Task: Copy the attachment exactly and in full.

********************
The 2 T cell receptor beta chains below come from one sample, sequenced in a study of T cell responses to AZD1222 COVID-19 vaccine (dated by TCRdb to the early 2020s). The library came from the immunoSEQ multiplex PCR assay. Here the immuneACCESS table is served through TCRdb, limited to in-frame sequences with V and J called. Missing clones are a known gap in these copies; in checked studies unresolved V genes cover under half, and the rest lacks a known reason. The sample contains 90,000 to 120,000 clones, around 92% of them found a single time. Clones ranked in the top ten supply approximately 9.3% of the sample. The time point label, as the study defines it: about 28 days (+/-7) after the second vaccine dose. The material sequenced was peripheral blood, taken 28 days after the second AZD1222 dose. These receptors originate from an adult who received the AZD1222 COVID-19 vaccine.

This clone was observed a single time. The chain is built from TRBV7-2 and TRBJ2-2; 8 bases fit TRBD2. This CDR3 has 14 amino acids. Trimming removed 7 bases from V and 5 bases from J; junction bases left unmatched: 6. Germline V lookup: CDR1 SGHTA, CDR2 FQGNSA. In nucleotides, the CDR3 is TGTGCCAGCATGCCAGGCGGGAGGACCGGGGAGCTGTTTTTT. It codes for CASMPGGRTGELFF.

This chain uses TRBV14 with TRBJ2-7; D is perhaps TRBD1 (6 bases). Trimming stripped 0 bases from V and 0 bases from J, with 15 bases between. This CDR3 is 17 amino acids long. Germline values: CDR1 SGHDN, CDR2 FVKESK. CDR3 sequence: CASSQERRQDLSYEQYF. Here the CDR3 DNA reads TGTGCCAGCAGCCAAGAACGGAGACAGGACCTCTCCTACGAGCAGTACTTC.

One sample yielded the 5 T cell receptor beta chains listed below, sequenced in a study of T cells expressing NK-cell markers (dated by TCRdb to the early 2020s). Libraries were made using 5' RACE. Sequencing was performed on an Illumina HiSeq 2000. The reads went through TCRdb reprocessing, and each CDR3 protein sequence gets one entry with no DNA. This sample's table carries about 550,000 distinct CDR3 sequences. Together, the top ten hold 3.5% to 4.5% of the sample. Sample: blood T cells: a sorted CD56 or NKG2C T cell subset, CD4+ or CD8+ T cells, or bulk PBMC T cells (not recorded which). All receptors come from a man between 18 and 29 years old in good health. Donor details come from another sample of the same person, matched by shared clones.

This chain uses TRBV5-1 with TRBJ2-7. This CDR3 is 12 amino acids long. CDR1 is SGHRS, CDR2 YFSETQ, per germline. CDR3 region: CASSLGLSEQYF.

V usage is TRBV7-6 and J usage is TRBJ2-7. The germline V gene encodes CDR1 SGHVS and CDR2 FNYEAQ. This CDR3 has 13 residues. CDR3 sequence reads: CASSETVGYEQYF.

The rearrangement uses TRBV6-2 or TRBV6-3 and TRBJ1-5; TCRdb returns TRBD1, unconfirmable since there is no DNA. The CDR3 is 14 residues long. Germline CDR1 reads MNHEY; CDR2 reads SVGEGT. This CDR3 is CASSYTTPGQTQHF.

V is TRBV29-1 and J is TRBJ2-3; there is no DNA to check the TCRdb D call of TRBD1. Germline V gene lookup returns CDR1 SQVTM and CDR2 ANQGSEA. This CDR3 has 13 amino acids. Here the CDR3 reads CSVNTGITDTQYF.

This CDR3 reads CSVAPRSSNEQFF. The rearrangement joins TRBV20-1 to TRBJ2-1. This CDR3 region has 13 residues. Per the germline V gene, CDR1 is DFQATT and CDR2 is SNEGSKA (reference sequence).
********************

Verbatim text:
The 2 T cell receptor beta chains below come from one sample, sequenced in a study of T cell responses to AZD1222 COVID-19 vaccine (dated by TCRdb to the early 2020s). The library came from the immunoSEQ multiplex PCR assay. Here the immuneACCESS table is served through TCRdb, limited to in-frame sequences with V and J called. Missing clones are a known gap in these copies; in checked studies unresolved V genes cover under half, and the rest lacks a known reason. The sample contains 90,000 to 120,000 clones, around 92% of them found a single time. Clones ranked in the top ten supply approximately 9.3% of the sample. The time point label, as the study defines it: about 28 days (+/-7) after the second vaccine dose. The material sequenced was peripheral blood, taken 28 days after the second AZD1222 dose. These receptors originate from an adult who received the AZD1222 COVID-19 vaccine.

This clone was observed a single time. The chain is built from TRBV7-2 and TRBJ2-2; 8 bases fit TRBD2. This CDR3 has 14 amino acids. Trimming removed 7 bases from V and 5 bases from J; junction bases left unmatched: 6. Germline V lookup: CDR1 SGHTA, CDR2 FQGNSA. In nucleotides, the CDR3 is TGTGCCAGCATGCCAGGCGGGAGGACCGGGGAGCTGTTTTTT. It codes for CASMPGGRTGELFF.

This chain uses TRBV14 with TRBJ2-7; D is perhaps TRBD1 (6 bases). Trimming stripped 0 bases from V and 0 bases from J, with 15 bases between. This CDR3 is 17 amino acids long. Germline values: CDR1 SGHDN, CDR2 FVKESK. CDR3 sequence: CASSQERRQDLSYEQYF. Here the CDR3 DNA reads TGTGCCAGCAGCCAAGAACGGAGACAGGACCTCTCCTACGAGCAGTACTTC.

One sample yielded the 5 T cell receptor beta chains listed below, sequenced in a study of T cells expressing NK-cell markers (dated by TCRdb to the early 2020s). Libraries were made using 5' RACE. Sequencing was performed on an Illumina HiSeq 2000. The reads went through TCRdb reprocessing, and each CDR3 protein sequence gets one entry with no DNA. This sample's table carries about 550,000 distinct CDR3 sequences. Together, the top ten hold 3.5% to 4.5% of the sample. Sample: blood T cells: a sorted CD56 or NKG2C T cell subset, CD4+ or CD8+ T cells, or bulk PBMC T cells (not recorded which). All receptors come from a man between 18 and 29 years old in good health. Donor details come from another sample of the same person, matched by shared clones.

This chain uses TRBV5-1 with TRBJ2-7. This CDR3 is 12 amino acids long. CDR1 is SGHRS, CDR2 YFSETQ, per germline. CDR3 region: CASSLGLSEQYF.

V usage is TRBV7-6 and J usage is TRBJ2-7. The germline V gene encodes CDR1 SGHVS and CDR2 FNYEAQ. This CDR3 has 13 residues. CDR3 sequence reads: CASSETVGYEQYF.

The rearrangement uses TRBV6-2 or TRBV6-3 and TRBJ1-5; TCRdb returns TRBD1, unconfirmable since there is no DNA. The CDR3 is 14 residues long. Germline CDR1 reads MNHEY; CDR2 reads SVGEGT. This CDR3 is CASSYTTPGQTQHF.

V is TRBV29-1 and J is TRBJ2-3; there is no DNA to check the TCRdb D call of TRBD1. Germline V gene lookup returns CDR1 SQVTM and CDR2 ANQGSEA. This CDR3 has 13 amino acids. Here the CDR3 reads CSVNTGITDTQYF.

This CDR3 reads CSVAPRSSNEQFF. The rearrangement joins TRBV20-1 to TRBJ2-1. This CDR3 region has 13 residues. Per the germline V gene, CDR1 is DFQATT and CDR2 is SNEGSKA (reference sequence).